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My name is Scott.
I'm a doctoral(PsyD) candidate in clinical psychology.
I have an eidetic memory.
I'm an alumnus of Florida State University.


I'm quite centrist for the most part. I pull more to the left on some "tests" but I'm usually about center.

In an ideal world I would like a lot of drastic changes(ie. just get rid of SS) but I also consider myself a pragmatist and know that isn't possible(ie. because too many people are uppity about having "paid into" it.) Because of that there's a lot of issues where I'm willing to settle for less drastic measures(ie. Restructuring of SS and raising the age.)

I am a scientist by training and as such I look at the empirical evidence as provided by the scientific method. Assumptions, etc don't mean much. As such I must say that there's plenty on this site which disturbs me but I'm not here to deal with that. It seems that my efforts would go to waste and I would probably be banned if I tried anyway.

Free speech is important. Even hateful speech is protected. But if someone says something stupid someone else has a right to make a fool out of them.

I'm 100% for gay marriage. Honestly, I do not see why it is a problem at all. I've never heard an argument that made me.

I've never been religious. I was raised in a Jewish household but I can honestly say that I've never believed in a god. The idea is a foreign concept to me. For the most part I couldn't care about others' religion unless it interfere's with another's rights and freedoms(ie. gay marriage bans.)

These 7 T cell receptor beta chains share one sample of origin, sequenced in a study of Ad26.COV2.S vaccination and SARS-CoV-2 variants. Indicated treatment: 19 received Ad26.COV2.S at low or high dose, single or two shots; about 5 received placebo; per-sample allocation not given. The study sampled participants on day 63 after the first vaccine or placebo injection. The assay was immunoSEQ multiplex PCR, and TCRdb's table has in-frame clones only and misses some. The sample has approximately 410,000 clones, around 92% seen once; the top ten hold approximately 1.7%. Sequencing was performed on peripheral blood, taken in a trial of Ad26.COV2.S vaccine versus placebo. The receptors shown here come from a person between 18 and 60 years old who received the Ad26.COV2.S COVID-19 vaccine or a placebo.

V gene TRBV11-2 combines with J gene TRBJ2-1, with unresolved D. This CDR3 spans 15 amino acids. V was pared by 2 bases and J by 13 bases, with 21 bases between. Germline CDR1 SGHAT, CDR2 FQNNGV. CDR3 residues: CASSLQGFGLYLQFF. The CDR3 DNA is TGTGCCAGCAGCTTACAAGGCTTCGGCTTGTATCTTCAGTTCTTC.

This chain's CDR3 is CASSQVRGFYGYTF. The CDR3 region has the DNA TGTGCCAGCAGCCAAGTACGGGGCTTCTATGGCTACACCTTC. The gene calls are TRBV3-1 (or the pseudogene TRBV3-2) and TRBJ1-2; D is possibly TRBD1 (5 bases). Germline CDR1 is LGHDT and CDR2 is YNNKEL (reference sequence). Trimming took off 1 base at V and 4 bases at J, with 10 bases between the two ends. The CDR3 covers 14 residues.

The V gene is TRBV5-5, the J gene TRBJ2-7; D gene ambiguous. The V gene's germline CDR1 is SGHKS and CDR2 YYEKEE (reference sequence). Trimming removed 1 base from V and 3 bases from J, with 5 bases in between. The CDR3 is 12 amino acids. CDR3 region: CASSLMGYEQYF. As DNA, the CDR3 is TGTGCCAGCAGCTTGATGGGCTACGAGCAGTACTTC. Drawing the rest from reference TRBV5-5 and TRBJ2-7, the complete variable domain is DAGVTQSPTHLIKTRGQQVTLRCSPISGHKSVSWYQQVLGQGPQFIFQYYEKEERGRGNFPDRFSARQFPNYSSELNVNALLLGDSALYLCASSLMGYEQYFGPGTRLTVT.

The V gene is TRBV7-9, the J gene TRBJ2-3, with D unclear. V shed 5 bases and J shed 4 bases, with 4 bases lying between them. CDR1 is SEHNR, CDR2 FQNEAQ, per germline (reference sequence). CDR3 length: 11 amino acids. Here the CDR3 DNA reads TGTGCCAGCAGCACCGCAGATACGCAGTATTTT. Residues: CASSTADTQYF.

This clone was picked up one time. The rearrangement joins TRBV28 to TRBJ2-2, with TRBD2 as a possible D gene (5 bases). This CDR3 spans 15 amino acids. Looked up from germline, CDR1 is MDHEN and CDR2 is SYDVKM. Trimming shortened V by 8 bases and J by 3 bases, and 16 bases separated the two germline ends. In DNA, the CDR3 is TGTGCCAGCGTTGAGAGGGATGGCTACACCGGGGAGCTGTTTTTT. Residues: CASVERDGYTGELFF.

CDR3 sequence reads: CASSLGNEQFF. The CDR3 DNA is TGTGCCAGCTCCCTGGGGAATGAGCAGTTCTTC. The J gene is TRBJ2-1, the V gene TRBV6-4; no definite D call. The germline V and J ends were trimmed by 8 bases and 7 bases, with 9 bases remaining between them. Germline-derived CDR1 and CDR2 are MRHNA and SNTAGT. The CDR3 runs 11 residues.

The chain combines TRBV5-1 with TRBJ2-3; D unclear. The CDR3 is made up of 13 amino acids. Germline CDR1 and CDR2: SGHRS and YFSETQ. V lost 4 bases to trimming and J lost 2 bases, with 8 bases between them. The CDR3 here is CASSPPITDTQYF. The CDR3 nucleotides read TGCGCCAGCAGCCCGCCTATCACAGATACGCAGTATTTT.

I went to public school and I'm a big supporter of them. I believe that the charges against public schools made in some places(and some articles on this site) are exaggerated a great deal and that the benefit overrules the cost. I think that homeschooling deprives children of proper socialization which allows them to interact with their peers. Also, if it is a bunch of kids from different families, that isn't homeschooling. That's private school.

I believe in the right to bear arms but I believe in some limitations on that. An assault rifle is not needed. My opposition to gun ownership, if any, is mostly driven by the reality that guns are the method of choice for suicide and statistics reveal that the presence of a gun in the house increases the odds of suicide by 20%.

I believe in comprehensive sex-education. As I stated above I look at the empirical data and the empirical data has shown that abstinence-only sex-ed doesn't work. People who go through those programs have sex at the same age and at the same rates as their peers but are less likely to use condoms. I think that we must protect our children from STD's and unwanted pregnancy before "protecting" them from sex.

Open-Mindedness Test

So I decided to take the test though I think the idea was questionable but here is what I wrote for those who may(or may not) be interested:
1. No. I think that the idea is silly for the most part. I'm not sure what "conservative" vs "liberal" education are. I've had conservative and liberal teachers/professors but the teaching style was the same. I don't deny that one could be better than the other but I'm not sure as to what they would be.
2. Yes. Depending on the idea involved I've either spent hours or minutes investigating it. I must say that I tend to investigate before I espouse mainly because that is how I get my ideas. I'm an information junkie so I enjoy reading about things that interest me and I try to avoid confirmation bias when possible. 3. No. I tend to follow the evidence. As I said, I investigate things before I espouse them. Some beliefs are those of the heart but I have been known to reject ideas that I've found to be false.
4. I don't resist the possibility that some are harmful but I do reject the notion that all are. It is not black and white. Life can tell you that.